Align your partitions with VMware Converter 5.0 Beta

Update: VMware released the GA version of 5.0 and you can download it here.

A few days ago VMware released a significant update to their standalone converter utility, Converter 5.0 beta (download here). One of the cool new features is the ability to re-align partitions. By default Windows Server 2003 and Windows XP do not have properly aligned partitions. This can cause addition IOs and poor VM performance. Windows Vista and Server 2008 and later are smarter and automatically align partitions on a 1MB boundary.

So I decided to try out the new feature and verify that a conversion process did in fact align the partitions. To perform the test I already had a Server 2003 VM in VMware Workstation 7 that had an improperly aligned partition:

Here you can see a starting offset of 32,256 bytes which is 31.5KB. No good! You ask how did I get that information? Simple…from a command prompt type:

wmic partition get blocksize, startingoffset, name, index

Next I fired up Converter 5.0, ran through the wizard to convert it to an ESXi VM, and saw this nifty screen:

The ‘create optimized partition layout’ appeared when I selected a volume copy option. Whoohoo! I ran through the rest of the wizard, waited 4.5 hours (gotta be a beta bug to take this long), and viola, ended up with a newly converted VM on my ESXi host. Now did the converter actually work? Let’s see:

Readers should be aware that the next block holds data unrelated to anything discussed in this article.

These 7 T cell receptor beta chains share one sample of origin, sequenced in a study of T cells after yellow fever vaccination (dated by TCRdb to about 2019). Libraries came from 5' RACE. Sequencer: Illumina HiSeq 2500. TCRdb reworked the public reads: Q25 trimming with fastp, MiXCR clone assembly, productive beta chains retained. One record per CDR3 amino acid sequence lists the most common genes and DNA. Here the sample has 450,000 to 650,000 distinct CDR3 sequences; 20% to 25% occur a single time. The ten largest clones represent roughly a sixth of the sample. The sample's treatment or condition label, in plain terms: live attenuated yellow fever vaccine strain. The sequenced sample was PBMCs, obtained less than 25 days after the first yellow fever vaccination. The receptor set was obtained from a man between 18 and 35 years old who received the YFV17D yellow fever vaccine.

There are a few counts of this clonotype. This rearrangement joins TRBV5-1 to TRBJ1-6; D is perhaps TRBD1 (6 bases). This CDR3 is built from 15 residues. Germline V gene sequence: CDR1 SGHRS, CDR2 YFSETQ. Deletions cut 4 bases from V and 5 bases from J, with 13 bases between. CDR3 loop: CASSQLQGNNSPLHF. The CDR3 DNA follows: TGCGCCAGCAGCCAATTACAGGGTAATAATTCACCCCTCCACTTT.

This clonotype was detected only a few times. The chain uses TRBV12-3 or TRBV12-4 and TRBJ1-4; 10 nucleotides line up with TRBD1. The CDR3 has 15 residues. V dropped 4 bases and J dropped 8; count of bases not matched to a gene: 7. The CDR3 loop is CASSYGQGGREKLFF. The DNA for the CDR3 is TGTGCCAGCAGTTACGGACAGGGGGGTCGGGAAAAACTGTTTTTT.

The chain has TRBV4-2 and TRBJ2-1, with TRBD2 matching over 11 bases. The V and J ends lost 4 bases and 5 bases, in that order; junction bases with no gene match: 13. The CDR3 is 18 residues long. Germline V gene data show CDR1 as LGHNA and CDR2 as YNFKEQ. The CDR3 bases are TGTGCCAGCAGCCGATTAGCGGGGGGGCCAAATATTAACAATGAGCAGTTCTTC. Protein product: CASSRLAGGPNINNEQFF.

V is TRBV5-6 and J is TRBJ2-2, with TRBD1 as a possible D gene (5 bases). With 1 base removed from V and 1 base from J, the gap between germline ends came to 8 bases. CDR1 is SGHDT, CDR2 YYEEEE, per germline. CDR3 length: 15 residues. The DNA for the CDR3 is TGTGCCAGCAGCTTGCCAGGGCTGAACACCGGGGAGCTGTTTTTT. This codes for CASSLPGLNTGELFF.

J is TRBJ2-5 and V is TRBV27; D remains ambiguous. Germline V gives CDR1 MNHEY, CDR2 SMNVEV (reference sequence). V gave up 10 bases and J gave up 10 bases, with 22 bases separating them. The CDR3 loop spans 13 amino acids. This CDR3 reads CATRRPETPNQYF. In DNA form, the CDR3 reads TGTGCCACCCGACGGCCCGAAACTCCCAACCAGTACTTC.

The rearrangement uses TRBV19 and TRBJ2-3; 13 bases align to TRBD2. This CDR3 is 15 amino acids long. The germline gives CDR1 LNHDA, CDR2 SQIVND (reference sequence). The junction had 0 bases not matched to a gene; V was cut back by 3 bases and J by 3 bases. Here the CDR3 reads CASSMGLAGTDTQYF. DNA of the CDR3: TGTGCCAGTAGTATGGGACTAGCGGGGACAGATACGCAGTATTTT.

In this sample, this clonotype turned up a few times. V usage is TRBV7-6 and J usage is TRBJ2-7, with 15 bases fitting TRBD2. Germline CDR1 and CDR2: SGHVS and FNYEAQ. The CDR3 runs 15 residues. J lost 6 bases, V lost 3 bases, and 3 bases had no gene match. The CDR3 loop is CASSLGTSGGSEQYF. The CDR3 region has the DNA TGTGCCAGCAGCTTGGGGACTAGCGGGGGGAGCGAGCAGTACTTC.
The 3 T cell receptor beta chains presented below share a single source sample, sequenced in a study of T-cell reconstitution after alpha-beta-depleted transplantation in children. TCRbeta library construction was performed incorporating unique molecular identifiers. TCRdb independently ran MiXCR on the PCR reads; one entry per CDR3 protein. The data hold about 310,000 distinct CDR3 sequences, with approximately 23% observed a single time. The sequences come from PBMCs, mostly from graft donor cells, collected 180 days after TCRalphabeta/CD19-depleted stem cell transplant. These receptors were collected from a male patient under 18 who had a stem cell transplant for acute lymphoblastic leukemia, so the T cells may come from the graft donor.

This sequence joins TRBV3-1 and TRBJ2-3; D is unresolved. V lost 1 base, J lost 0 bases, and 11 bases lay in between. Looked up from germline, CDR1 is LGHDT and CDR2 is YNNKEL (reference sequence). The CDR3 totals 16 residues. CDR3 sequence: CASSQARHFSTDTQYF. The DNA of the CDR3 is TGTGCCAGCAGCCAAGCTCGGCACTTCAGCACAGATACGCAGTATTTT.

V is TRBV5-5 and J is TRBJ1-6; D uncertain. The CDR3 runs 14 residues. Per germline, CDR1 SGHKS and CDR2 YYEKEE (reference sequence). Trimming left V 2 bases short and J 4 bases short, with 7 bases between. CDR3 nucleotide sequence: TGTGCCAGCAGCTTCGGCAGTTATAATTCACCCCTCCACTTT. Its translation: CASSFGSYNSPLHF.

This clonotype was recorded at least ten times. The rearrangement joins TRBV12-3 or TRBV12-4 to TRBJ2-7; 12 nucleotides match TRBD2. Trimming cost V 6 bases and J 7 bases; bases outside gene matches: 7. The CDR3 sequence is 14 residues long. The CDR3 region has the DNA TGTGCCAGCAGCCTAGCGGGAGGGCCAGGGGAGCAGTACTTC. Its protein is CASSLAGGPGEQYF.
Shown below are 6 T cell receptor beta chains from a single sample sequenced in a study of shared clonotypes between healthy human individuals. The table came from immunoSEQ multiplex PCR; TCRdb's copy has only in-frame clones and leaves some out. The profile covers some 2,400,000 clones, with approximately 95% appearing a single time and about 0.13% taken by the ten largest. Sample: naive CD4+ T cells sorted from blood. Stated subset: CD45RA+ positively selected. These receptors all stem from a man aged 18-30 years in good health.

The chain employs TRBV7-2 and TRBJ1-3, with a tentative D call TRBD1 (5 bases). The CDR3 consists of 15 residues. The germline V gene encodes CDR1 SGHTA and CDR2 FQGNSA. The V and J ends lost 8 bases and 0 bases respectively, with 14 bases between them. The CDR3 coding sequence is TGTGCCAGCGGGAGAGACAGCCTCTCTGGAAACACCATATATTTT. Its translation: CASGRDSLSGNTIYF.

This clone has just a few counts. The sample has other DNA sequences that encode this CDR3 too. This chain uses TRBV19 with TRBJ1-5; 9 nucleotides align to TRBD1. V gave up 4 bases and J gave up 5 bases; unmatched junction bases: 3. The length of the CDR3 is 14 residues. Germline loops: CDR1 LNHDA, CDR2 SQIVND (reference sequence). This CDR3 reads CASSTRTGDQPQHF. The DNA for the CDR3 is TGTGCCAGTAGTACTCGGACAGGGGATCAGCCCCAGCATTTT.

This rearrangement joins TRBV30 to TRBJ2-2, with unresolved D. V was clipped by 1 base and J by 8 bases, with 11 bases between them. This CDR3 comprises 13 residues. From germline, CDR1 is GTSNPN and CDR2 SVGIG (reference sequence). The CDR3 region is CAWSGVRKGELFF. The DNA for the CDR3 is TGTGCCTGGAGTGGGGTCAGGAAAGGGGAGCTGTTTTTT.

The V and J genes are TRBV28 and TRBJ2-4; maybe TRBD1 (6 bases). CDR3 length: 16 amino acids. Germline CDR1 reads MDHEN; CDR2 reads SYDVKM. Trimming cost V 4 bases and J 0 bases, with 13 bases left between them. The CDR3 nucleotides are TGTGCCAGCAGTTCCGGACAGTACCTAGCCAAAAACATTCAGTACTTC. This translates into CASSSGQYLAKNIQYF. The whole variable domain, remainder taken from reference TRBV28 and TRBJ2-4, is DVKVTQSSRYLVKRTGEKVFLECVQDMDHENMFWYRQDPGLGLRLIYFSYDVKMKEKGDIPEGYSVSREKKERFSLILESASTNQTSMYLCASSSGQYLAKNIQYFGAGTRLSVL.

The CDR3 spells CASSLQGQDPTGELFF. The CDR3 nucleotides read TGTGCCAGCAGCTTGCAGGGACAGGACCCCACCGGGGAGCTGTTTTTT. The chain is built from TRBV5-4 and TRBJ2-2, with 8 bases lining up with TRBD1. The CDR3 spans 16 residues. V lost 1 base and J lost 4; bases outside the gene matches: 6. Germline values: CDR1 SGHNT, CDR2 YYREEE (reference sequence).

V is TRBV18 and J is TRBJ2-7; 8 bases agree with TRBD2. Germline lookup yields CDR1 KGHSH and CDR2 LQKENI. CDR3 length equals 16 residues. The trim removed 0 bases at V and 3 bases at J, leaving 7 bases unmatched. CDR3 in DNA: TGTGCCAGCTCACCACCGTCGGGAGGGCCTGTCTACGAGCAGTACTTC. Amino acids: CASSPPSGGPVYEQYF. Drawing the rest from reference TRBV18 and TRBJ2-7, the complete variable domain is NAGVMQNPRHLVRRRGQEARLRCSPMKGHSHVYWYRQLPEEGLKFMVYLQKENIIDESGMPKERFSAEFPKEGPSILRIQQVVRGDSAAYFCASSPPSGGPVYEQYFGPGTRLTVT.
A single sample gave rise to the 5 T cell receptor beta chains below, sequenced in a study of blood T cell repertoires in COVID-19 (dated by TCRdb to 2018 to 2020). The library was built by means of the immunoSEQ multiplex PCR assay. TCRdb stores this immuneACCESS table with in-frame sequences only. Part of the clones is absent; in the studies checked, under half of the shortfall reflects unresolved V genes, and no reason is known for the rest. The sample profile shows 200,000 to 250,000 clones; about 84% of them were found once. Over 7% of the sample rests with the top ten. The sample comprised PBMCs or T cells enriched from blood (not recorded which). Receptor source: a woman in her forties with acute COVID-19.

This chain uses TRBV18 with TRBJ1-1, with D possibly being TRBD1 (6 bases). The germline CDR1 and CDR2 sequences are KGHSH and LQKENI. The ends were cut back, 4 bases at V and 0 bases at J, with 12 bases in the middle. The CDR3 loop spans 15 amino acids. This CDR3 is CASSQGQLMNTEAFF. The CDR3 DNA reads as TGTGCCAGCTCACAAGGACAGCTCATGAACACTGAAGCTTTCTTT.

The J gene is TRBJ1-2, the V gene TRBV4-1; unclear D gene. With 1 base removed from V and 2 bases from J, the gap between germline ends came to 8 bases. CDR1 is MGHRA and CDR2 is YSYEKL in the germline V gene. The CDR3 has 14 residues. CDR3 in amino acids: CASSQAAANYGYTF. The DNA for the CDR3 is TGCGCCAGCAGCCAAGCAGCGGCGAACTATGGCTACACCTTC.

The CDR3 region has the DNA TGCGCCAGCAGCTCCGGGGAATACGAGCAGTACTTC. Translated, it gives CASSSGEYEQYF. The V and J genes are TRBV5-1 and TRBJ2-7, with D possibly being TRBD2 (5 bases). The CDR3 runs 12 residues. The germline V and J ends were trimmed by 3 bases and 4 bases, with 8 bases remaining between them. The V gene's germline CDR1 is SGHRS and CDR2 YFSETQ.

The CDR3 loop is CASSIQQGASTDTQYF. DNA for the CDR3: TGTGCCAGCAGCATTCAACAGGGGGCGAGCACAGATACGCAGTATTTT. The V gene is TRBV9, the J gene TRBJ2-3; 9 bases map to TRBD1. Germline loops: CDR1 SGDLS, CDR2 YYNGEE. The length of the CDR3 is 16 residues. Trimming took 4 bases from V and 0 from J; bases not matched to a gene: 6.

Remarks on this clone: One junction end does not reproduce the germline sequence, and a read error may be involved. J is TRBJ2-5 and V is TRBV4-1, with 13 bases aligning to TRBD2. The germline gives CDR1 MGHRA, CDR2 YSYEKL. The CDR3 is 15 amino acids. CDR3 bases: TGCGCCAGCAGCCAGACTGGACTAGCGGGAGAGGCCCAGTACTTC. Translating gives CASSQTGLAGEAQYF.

By George, yes the starting offset is now divisible by 32K. You can now sleep better knowing that your disk subsystem is working as efficiently as it can. This tweak can be really important in a Windows XP VDI environment where there’s a lot of disk IO and any savings can be substantial when multiplied by hundreds or thousands of VMs.
If you want to get really fancy and change the NTFS cluster size during the conversion process, you can click on the Advanced button in the figure above and tweak as shown below:

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